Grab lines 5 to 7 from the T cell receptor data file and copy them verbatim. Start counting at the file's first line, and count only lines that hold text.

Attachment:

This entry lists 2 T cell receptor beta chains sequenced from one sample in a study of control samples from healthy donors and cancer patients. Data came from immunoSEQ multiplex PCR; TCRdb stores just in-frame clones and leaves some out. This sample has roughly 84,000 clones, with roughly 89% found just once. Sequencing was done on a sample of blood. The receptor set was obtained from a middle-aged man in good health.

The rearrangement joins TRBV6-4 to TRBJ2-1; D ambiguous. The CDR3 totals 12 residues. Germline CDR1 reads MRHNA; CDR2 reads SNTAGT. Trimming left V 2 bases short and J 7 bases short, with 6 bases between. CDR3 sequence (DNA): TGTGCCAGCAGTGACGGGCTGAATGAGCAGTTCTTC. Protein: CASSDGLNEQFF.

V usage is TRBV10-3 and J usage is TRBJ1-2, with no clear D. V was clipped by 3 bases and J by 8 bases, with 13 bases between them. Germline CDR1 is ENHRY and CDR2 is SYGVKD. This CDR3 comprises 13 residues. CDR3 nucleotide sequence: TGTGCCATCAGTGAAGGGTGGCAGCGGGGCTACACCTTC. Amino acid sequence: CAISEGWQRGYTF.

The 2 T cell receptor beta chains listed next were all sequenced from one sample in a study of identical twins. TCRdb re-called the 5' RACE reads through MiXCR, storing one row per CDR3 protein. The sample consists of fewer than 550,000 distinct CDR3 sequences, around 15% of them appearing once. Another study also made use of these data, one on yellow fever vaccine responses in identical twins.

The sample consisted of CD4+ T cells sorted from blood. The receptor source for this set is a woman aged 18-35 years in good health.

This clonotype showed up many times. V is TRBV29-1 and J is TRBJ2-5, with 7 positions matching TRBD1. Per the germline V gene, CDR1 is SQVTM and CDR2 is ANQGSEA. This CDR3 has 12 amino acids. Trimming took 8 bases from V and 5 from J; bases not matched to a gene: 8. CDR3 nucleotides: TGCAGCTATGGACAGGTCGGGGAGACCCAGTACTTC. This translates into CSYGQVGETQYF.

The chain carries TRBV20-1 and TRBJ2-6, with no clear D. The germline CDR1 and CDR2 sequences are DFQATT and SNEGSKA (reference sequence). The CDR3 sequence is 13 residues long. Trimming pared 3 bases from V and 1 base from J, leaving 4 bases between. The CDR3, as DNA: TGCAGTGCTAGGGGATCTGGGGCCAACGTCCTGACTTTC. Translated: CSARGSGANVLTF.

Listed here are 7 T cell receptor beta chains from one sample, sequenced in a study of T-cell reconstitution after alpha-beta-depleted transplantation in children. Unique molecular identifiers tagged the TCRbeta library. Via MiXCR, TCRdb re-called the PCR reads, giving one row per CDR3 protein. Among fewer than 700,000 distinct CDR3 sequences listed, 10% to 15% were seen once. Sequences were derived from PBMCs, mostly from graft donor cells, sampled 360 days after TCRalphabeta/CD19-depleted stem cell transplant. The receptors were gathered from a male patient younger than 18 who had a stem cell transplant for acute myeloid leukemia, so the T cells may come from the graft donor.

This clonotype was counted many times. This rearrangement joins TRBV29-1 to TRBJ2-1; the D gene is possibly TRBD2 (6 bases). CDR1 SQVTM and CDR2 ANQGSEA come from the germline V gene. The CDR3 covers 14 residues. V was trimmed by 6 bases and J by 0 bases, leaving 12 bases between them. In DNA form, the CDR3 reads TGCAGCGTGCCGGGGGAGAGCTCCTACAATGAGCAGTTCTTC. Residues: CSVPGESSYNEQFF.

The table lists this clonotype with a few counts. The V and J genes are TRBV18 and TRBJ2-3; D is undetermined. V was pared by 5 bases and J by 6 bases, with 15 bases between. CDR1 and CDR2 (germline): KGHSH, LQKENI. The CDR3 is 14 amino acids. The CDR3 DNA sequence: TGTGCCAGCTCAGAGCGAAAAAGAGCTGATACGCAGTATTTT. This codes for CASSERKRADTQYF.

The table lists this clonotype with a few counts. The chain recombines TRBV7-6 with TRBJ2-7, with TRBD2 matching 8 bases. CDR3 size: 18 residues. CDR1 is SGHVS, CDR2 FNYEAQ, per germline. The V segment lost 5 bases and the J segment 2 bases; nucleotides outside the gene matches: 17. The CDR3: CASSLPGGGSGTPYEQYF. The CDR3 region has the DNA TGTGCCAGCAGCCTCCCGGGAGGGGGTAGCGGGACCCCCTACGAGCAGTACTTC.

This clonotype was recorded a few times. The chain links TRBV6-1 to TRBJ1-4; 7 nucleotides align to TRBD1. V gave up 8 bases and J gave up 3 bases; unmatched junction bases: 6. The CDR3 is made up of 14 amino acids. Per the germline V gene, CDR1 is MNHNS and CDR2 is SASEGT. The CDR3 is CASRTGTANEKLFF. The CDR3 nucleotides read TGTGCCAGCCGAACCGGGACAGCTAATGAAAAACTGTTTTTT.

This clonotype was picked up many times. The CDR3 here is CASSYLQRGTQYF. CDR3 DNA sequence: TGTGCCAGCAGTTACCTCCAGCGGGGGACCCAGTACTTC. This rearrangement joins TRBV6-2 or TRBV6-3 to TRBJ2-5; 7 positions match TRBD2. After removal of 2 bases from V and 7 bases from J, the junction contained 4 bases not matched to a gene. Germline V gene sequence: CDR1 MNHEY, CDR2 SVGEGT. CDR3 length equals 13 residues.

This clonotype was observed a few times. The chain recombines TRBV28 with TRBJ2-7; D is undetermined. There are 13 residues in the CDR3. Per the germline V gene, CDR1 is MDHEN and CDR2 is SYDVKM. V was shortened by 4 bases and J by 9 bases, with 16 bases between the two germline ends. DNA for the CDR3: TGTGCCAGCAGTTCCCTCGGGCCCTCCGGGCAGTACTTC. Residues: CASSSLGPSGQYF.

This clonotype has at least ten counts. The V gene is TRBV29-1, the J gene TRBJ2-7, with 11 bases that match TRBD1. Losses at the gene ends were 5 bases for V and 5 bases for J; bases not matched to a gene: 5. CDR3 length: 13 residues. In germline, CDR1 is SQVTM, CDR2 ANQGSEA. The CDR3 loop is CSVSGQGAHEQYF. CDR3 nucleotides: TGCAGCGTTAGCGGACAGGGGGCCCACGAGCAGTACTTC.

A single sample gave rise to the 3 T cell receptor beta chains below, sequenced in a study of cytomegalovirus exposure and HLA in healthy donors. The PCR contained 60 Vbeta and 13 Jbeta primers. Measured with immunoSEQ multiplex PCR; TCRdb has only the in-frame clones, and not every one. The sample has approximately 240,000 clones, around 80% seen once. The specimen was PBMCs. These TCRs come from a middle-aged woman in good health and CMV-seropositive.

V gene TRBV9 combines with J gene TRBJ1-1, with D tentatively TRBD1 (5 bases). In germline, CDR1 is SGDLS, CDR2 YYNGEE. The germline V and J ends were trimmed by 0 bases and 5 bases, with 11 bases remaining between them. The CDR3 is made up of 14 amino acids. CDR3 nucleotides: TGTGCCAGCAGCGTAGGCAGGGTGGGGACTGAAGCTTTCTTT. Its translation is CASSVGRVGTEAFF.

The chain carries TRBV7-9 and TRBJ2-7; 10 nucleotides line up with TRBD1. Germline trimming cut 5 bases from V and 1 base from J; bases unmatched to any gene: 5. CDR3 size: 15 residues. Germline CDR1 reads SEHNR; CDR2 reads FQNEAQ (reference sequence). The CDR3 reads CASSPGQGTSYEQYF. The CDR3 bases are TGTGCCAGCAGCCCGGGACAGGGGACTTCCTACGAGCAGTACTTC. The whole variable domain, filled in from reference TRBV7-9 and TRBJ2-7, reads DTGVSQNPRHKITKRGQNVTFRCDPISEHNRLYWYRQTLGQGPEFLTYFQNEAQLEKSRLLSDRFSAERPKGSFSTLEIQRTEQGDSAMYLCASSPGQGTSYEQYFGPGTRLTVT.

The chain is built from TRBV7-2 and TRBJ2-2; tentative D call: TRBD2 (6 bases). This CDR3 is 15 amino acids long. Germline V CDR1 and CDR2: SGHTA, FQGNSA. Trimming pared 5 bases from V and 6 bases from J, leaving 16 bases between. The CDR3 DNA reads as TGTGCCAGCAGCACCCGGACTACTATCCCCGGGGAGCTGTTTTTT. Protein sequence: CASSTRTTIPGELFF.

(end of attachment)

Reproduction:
The sample consisted of CD4+ T cells sorted from blood. The receptor source for this set is a woman aged 18-35 years in good health.

This clonotype showed up many times. V is TRBV29-1 and J is TRBJ2-5, with 7 positions matching TRBD1. Per the germline V gene, CDR1 is SQVTM and CDR2 is ANQGSEA. This CDR3 has 12 amino acids. Trimming took 8 bases from V and 5 from J; bases not matched to a gene: 8. CDR3 nucleotides: TGCAGCTATGGACAGGTCGGGGAGACCCAGTACTTC. This translates into CSYGQVGETQYF.

The chain carries TRBV20-1 and TRBJ2-6, with no clear D. The germline CDR1 and CDR2 sequences are DFQATT and SNEGSKA (reference sequence). The CDR3 sequence is 13 residues long. Trimming pared 3 bases from V and 1 base from J, leaving 4 bases between. The CDR3, as DNA: TGCAGTGCTAGGGGATCTGGGGCCAACGTCCTGACTTTC. Translated: CSARGSGANVLTF.